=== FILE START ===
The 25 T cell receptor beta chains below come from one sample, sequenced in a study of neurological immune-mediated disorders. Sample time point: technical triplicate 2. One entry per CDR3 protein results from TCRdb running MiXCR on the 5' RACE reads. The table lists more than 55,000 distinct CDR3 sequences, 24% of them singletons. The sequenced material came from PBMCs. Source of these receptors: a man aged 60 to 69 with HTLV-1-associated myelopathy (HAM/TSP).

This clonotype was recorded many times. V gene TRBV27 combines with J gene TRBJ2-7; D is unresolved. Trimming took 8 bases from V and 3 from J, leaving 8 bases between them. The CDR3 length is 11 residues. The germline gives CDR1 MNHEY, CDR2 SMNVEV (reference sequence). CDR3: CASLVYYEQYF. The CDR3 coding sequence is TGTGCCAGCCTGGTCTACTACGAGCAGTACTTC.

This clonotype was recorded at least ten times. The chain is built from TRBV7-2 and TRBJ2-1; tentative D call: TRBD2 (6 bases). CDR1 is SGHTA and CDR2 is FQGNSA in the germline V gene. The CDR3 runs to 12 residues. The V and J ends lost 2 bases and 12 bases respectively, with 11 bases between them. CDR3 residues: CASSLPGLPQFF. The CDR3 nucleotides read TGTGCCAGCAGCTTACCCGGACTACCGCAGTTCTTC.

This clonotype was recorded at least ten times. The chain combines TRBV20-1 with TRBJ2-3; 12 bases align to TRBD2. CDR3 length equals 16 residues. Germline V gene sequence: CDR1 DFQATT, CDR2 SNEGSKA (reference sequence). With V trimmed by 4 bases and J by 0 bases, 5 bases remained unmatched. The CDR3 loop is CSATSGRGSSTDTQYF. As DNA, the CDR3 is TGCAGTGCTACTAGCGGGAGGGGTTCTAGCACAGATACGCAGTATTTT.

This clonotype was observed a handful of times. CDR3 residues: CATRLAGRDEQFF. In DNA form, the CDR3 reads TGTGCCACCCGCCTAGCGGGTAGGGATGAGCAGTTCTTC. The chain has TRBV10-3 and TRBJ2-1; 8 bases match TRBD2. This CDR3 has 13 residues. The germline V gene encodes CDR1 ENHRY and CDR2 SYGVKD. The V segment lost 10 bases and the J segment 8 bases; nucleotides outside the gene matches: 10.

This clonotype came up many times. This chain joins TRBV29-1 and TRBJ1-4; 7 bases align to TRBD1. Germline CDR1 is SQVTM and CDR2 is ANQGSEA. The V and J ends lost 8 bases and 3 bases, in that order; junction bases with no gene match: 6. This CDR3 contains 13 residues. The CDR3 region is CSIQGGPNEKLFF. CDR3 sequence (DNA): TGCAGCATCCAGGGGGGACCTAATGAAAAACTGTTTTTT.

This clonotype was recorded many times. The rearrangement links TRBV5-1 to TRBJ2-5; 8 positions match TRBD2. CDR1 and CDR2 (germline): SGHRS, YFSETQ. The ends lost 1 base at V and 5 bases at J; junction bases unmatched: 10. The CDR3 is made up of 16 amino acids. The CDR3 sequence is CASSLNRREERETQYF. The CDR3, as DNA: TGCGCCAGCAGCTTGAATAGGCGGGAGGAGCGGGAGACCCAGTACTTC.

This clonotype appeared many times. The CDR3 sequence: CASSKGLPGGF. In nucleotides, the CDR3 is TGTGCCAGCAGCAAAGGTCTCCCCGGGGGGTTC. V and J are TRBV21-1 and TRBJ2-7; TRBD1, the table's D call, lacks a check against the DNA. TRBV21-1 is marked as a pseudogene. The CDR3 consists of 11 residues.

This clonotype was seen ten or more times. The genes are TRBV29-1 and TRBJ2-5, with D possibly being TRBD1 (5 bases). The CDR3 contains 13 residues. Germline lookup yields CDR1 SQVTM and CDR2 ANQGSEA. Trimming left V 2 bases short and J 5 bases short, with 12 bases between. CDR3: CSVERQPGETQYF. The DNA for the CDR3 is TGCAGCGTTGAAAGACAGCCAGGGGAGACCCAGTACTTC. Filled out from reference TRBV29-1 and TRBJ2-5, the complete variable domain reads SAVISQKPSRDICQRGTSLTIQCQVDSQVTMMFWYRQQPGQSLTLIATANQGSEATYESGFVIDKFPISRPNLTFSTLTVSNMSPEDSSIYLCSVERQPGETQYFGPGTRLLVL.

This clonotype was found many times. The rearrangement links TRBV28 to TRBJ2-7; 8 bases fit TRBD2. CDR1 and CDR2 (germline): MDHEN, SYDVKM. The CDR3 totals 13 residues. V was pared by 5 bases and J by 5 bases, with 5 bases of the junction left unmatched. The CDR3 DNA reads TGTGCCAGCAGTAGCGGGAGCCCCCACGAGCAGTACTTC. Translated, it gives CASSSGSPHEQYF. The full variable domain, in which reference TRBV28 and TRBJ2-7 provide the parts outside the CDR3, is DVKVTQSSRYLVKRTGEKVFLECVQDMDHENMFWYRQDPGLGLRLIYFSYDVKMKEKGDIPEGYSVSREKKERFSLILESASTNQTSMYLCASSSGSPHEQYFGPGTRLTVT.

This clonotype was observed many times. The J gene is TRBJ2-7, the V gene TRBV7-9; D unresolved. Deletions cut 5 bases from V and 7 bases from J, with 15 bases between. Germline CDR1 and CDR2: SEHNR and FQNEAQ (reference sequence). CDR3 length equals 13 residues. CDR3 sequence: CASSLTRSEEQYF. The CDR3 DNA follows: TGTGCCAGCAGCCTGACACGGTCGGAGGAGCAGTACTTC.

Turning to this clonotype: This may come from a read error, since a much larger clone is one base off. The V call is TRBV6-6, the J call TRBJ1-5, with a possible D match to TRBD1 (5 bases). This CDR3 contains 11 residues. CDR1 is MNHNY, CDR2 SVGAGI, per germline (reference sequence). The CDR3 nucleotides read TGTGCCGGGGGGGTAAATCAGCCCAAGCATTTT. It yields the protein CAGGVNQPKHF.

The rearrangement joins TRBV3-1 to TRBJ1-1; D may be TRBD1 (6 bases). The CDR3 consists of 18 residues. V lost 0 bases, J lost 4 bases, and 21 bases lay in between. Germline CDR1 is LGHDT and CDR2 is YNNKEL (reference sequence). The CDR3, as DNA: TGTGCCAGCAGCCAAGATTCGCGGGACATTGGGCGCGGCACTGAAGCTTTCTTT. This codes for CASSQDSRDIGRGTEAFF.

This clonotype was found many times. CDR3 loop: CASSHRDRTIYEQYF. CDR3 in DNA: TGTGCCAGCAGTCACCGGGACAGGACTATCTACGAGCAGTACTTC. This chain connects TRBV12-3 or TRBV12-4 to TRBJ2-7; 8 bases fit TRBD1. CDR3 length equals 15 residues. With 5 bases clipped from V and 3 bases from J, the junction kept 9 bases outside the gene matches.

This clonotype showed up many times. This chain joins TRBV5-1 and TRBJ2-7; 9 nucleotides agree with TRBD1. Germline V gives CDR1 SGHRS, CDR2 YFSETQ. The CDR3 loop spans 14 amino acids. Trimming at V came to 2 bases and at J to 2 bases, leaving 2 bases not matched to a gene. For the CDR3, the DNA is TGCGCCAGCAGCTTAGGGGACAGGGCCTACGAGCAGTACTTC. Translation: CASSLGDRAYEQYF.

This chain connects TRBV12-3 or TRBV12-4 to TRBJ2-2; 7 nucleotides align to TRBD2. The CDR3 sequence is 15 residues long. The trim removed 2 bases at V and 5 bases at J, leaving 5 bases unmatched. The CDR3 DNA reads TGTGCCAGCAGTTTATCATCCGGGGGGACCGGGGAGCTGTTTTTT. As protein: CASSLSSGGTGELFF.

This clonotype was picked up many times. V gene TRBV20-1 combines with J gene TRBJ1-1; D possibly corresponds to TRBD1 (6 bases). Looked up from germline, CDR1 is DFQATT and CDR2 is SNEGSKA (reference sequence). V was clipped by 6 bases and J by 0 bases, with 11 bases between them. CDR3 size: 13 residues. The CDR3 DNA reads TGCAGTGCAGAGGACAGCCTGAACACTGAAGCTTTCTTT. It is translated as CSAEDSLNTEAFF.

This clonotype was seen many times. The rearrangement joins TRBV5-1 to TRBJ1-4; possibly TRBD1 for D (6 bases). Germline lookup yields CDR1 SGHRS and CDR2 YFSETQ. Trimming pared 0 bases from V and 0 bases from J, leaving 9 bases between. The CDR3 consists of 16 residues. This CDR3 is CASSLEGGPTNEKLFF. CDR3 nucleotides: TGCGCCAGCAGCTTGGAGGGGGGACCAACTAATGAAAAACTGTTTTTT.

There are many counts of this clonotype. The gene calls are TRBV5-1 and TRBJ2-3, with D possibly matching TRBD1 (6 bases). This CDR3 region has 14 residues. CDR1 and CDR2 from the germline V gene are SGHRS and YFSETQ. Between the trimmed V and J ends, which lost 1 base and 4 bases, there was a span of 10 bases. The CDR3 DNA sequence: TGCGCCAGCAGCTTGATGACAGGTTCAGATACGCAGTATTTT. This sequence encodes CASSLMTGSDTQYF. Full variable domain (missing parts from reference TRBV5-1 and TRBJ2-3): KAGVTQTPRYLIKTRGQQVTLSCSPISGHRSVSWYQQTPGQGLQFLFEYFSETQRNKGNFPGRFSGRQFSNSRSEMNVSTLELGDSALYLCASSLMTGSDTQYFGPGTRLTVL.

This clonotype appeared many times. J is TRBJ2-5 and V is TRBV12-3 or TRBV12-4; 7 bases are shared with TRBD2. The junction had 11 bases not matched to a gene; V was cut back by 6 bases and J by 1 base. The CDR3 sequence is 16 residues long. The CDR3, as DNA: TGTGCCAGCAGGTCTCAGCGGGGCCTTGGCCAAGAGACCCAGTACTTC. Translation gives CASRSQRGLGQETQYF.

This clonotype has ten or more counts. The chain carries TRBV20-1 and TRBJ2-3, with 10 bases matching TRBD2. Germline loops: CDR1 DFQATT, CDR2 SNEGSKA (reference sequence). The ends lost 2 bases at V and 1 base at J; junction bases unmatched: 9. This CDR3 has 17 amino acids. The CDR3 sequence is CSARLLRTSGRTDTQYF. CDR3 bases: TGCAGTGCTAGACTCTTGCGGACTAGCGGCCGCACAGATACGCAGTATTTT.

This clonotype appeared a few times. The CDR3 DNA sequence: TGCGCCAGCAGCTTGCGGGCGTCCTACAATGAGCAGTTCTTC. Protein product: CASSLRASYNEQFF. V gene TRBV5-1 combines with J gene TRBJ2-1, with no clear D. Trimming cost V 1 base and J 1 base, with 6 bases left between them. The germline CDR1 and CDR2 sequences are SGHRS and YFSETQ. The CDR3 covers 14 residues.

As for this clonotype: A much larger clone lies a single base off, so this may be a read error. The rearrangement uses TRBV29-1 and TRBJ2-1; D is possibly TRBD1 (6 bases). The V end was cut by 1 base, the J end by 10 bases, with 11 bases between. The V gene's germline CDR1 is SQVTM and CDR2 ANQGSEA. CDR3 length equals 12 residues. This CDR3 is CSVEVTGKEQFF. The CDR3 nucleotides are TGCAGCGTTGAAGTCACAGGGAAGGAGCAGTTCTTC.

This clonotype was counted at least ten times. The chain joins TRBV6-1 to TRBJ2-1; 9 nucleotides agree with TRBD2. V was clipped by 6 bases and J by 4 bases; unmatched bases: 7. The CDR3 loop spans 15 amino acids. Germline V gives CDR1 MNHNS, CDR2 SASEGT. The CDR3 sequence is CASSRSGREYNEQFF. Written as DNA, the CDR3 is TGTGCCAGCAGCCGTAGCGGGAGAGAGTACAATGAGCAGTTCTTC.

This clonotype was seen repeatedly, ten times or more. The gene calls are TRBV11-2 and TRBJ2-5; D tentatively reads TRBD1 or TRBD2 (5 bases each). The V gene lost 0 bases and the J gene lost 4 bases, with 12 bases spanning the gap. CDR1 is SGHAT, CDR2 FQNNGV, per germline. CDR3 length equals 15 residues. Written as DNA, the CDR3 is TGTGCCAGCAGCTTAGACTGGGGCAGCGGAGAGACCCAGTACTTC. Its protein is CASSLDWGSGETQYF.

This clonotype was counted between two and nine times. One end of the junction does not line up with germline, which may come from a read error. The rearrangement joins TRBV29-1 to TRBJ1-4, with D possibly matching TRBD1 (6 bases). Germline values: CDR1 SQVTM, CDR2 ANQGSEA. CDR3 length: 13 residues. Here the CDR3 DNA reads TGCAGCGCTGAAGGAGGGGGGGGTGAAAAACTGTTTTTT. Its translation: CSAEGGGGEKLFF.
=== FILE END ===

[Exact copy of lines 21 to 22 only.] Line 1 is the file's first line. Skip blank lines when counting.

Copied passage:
This clonotype has ten or more counts. The chain carries TRBV20-1 and TRBJ2-3, with 10 bases matching TRBD2. Germline loops: CDR1 DFQATT, CDR2 SNEGSKA (reference sequence). The ends lost 2 bases at V and 1 base at J; junction bases unmatched: 9. This CDR3 has 17 amino acids. The CDR3 sequence is CSARLLRTSGRTDTQYF. CDR3 bases: TGCAGTGCTAGACTCTTGCGGACTAGCGGCCGCACAGATACGCAGTATTTT.

This clonotype appeared a few times. The CDR3 DNA sequence: TGCGCCAGCAGCTTGCGGGCGTCCTACAATGAGCAGTTCTTC. Protein product: CASSLRASYNEQFF. V gene TRBV5-1 combines with J gene TRBJ2-1, with no clear D. Trimming cost V 1 base and J 1 base, with 6 bases left between them. The germline CDR1 and CDR2 sequences are SGHRS and YFSETQ. The CDR3 covers 14 residues.